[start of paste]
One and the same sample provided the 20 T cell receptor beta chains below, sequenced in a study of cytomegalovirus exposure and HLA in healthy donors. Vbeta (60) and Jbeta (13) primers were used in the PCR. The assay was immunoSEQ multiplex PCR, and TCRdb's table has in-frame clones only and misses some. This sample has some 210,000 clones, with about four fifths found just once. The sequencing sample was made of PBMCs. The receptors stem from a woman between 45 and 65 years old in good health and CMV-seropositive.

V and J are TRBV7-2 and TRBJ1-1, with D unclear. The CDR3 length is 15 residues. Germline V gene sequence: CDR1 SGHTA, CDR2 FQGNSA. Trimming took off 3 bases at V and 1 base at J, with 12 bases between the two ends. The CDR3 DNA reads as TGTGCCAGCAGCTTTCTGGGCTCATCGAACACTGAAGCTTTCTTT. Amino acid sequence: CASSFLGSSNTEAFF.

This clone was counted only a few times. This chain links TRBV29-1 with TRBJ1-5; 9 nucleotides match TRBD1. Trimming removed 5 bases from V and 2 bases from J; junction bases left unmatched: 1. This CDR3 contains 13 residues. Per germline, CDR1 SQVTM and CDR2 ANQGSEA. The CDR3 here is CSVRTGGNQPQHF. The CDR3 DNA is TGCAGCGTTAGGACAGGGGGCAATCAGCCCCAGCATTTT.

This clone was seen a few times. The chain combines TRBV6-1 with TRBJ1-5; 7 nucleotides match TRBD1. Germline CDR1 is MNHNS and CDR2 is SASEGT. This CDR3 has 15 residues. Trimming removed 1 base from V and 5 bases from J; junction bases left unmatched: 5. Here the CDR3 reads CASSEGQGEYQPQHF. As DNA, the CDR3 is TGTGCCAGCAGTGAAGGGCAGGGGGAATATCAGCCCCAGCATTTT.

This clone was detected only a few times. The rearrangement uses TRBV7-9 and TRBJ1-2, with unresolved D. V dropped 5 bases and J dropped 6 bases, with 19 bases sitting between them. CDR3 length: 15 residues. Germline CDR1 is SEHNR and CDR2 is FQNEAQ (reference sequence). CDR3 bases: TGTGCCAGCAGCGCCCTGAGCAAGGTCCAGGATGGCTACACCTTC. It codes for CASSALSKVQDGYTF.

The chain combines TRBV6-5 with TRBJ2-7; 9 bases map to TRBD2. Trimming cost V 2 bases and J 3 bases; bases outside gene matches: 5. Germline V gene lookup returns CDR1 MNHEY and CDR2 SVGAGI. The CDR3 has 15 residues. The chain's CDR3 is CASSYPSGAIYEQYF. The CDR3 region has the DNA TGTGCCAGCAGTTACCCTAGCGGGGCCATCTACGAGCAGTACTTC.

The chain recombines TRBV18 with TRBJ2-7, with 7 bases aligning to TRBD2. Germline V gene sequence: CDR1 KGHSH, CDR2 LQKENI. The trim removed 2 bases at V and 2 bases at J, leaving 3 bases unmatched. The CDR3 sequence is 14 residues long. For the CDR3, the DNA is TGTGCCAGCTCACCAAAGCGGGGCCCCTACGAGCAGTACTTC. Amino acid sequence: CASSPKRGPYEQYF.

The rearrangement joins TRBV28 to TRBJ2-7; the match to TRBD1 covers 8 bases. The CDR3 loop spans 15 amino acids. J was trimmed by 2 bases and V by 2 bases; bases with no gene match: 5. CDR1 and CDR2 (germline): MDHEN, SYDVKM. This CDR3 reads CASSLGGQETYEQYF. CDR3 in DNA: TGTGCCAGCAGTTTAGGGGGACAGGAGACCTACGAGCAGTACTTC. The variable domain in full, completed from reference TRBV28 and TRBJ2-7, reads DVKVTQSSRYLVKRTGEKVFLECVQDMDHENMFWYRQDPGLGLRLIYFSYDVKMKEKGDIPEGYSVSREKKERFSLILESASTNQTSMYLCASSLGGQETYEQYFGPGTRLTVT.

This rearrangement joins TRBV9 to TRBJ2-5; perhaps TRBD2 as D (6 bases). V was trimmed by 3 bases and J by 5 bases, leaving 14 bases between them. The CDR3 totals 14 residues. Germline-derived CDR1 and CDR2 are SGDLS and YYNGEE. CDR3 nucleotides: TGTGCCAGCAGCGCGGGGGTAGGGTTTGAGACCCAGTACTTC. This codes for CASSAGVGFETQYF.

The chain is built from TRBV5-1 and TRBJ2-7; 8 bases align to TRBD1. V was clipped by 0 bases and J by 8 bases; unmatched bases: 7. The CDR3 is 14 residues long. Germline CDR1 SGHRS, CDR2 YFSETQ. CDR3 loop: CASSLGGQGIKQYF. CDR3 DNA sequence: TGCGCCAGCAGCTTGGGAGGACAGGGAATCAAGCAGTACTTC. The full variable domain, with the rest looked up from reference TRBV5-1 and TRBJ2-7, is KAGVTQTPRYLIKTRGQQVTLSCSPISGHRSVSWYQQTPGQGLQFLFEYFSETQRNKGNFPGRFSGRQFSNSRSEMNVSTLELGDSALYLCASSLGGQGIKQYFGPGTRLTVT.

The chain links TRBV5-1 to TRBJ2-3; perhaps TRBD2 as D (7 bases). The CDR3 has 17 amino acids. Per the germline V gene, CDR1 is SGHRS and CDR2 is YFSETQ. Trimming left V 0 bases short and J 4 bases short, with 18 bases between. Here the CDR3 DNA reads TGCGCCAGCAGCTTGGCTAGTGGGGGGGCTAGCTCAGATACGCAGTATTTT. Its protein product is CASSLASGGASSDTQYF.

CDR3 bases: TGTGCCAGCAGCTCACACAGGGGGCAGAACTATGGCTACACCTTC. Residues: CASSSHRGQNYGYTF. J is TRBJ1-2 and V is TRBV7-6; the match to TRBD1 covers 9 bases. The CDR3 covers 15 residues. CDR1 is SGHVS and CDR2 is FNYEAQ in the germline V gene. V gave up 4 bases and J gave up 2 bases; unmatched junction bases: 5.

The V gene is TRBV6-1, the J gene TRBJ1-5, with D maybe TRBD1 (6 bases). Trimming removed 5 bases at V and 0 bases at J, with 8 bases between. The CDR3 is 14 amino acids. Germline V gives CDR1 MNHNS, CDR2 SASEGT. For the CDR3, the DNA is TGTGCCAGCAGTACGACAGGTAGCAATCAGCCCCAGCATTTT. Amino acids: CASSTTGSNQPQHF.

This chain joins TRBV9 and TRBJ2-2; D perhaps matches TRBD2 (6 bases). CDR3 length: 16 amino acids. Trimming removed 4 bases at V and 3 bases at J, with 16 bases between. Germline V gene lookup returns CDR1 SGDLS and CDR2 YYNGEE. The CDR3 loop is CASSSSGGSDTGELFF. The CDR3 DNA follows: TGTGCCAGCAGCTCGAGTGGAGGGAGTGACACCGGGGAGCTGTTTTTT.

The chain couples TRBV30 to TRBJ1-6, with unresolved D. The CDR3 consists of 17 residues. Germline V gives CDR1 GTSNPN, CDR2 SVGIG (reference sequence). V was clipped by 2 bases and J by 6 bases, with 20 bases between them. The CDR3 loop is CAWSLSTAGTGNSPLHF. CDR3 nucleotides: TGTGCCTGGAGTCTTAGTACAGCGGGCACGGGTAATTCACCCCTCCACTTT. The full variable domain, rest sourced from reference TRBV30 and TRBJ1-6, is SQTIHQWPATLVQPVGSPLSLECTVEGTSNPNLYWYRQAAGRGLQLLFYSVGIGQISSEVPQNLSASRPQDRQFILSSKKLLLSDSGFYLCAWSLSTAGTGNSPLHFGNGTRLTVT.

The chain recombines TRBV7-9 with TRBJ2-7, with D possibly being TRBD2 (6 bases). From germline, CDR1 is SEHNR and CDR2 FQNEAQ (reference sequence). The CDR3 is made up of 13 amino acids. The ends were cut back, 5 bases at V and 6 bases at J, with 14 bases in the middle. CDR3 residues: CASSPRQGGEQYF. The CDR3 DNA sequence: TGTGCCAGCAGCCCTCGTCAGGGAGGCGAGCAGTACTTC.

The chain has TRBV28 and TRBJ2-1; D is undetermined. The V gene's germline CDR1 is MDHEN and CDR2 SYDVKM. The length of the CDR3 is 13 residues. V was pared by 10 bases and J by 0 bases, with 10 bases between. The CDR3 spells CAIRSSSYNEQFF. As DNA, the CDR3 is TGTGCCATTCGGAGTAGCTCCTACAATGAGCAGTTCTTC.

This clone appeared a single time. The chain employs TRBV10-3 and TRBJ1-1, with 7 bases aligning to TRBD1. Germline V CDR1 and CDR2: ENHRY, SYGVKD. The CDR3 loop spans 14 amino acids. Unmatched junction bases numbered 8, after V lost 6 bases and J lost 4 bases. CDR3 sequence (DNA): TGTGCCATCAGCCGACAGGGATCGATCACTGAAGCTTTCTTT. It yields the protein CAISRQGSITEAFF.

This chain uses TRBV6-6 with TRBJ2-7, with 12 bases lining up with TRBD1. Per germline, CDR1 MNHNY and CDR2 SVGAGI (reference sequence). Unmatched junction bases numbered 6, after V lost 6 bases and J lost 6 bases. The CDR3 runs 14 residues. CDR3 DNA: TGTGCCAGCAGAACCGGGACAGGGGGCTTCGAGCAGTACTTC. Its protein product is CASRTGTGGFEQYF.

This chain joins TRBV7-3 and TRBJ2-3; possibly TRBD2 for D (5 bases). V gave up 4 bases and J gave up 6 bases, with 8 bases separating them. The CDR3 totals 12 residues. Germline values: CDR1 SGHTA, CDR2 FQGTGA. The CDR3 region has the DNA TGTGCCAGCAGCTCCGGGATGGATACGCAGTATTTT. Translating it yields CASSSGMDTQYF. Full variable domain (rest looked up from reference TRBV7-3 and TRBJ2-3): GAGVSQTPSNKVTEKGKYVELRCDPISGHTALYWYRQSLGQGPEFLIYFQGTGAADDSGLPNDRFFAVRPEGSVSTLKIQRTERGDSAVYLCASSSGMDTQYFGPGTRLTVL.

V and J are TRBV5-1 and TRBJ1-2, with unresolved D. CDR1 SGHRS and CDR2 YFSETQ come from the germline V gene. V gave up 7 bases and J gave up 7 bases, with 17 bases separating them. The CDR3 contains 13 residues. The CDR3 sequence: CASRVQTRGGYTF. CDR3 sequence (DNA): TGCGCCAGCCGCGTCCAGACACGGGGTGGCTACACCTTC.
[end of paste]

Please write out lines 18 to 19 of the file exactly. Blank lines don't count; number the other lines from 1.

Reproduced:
This clone appeared a single time. The chain employs TRBV10-3 and TRBJ1-1, with 7 bases aligning to TRBD1. Germline V CDR1 and CDR2: ENHRY, SYGVKD. The CDR3 loop spans 14 amino acids. Unmatched junction bases numbered 8, after V lost 6 bases and J lost 4 bases. CDR3 sequence (DNA): TGTGCCATCAGCCGACAGGGATCGATCACTGAAGCTTTCTTT. It yields the protein CAISRQGSITEAFF.

This chain uses TRBV6-6 with TRBJ2-7, with 12 bases lining up with TRBD1. Per germline, CDR1 MNHNY and CDR2 SVGAGI (reference sequence). Unmatched junction bases numbered 6, after V lost 6 bases and J lost 6 bases. The CDR3 runs 14 residues. CDR3 DNA: TGTGCCAGCAGAACCGGGACAGGGGGCTTCGAGCAGTACTTC. Its protein product is CASRTGTGGFEQYF.